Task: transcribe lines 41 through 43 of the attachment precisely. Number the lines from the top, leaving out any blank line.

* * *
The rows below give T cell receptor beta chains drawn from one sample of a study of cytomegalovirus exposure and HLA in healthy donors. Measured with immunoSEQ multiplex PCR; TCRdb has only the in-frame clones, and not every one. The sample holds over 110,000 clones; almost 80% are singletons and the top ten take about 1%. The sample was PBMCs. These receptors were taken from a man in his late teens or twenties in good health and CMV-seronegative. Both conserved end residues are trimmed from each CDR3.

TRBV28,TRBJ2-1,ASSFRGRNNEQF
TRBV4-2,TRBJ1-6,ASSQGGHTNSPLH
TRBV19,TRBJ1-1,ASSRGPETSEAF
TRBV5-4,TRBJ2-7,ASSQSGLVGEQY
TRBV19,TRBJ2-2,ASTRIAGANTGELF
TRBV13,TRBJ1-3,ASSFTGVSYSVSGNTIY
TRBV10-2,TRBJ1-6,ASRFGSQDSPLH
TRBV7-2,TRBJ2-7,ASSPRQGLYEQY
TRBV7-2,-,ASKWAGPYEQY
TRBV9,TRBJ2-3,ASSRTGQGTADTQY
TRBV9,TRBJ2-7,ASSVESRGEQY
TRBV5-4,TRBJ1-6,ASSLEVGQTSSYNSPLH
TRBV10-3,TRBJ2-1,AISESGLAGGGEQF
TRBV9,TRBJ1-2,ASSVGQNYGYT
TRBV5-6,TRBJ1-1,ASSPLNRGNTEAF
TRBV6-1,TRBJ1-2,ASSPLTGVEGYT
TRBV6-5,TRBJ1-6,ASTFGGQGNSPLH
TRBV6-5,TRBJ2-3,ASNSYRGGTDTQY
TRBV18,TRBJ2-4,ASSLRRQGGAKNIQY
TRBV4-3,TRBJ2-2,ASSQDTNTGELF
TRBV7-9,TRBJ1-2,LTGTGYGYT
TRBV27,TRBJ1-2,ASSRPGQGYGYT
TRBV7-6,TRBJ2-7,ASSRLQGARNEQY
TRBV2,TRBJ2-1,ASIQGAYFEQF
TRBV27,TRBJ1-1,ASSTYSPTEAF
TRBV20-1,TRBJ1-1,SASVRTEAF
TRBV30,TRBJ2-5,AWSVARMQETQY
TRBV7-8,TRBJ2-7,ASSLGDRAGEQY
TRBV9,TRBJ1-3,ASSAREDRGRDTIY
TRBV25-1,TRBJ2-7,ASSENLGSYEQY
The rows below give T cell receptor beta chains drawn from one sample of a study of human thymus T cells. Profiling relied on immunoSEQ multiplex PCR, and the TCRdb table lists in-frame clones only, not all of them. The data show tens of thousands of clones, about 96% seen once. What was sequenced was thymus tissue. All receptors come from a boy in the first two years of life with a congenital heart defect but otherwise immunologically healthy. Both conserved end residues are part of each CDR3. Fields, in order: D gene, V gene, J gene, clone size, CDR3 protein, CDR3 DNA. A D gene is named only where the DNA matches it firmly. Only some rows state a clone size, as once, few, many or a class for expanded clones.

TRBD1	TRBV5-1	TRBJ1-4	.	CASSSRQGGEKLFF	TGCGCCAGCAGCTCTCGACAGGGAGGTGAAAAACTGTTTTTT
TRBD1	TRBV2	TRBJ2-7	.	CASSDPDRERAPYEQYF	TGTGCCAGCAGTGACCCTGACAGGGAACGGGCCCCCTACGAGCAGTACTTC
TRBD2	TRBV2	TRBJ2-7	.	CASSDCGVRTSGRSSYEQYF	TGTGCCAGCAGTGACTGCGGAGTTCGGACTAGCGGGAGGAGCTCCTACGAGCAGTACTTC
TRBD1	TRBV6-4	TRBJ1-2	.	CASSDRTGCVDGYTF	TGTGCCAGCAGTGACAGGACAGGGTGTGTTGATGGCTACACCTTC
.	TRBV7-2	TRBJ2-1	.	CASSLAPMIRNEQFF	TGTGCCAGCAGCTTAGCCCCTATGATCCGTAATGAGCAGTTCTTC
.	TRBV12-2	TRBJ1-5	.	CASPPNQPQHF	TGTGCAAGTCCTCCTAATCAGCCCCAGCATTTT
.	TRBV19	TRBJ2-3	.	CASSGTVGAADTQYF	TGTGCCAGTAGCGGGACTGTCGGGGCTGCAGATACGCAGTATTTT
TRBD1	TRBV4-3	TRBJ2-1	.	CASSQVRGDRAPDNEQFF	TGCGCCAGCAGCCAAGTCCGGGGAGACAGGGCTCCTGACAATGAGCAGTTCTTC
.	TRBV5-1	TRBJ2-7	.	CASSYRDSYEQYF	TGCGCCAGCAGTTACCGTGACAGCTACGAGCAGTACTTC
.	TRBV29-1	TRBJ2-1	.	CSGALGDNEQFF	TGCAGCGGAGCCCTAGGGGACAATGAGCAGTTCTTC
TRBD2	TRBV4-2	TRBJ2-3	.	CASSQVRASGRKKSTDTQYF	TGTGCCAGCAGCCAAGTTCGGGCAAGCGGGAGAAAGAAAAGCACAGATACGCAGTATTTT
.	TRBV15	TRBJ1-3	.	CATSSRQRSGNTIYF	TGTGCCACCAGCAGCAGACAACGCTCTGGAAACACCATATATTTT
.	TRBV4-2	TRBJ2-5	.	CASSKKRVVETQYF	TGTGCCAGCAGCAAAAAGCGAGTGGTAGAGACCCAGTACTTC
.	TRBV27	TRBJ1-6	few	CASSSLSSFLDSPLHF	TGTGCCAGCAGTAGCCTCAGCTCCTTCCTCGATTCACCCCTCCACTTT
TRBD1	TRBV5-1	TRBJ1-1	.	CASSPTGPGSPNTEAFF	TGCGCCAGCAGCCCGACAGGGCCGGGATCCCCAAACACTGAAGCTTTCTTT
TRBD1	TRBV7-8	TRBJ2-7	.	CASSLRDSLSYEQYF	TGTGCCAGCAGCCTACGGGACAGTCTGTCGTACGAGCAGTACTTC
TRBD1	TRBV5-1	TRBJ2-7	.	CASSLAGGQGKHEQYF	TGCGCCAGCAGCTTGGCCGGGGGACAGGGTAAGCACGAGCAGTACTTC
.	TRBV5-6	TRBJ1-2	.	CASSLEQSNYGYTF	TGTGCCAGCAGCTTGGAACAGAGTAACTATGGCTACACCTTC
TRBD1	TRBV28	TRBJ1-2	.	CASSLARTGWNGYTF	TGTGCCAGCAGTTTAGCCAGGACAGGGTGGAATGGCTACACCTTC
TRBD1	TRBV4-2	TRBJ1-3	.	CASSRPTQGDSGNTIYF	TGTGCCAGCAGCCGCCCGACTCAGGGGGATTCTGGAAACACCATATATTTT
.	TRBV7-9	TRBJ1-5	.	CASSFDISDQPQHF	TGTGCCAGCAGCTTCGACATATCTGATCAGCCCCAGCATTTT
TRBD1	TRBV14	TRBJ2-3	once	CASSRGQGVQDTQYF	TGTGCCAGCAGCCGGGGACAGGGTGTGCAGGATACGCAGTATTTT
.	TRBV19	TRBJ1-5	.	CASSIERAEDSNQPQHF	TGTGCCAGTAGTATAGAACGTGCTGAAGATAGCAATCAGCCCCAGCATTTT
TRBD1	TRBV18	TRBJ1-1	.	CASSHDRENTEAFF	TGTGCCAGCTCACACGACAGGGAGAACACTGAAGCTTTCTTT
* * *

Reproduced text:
.	TRBV5-1	TRBJ2-7	.	CASSYRDSYEQYF	TGCGCCAGCAGTTACCGTGACAGCTACGAGCAGTACTTC
.	TRBV29-1	TRBJ2-1	.	CSGALGDNEQFF	TGCAGCGGAGCCCTAGGGGACAATGAGCAGTTCTTC
TRBD2	TRBV4-2	TRBJ2-3	.	CASSQVRASGRKKSTDTQYF	TGTGCCAGCAGCCAAGTTCGGGCAAGCGGGAGAAAGAAAAGCACAGATACGCAGTATTTT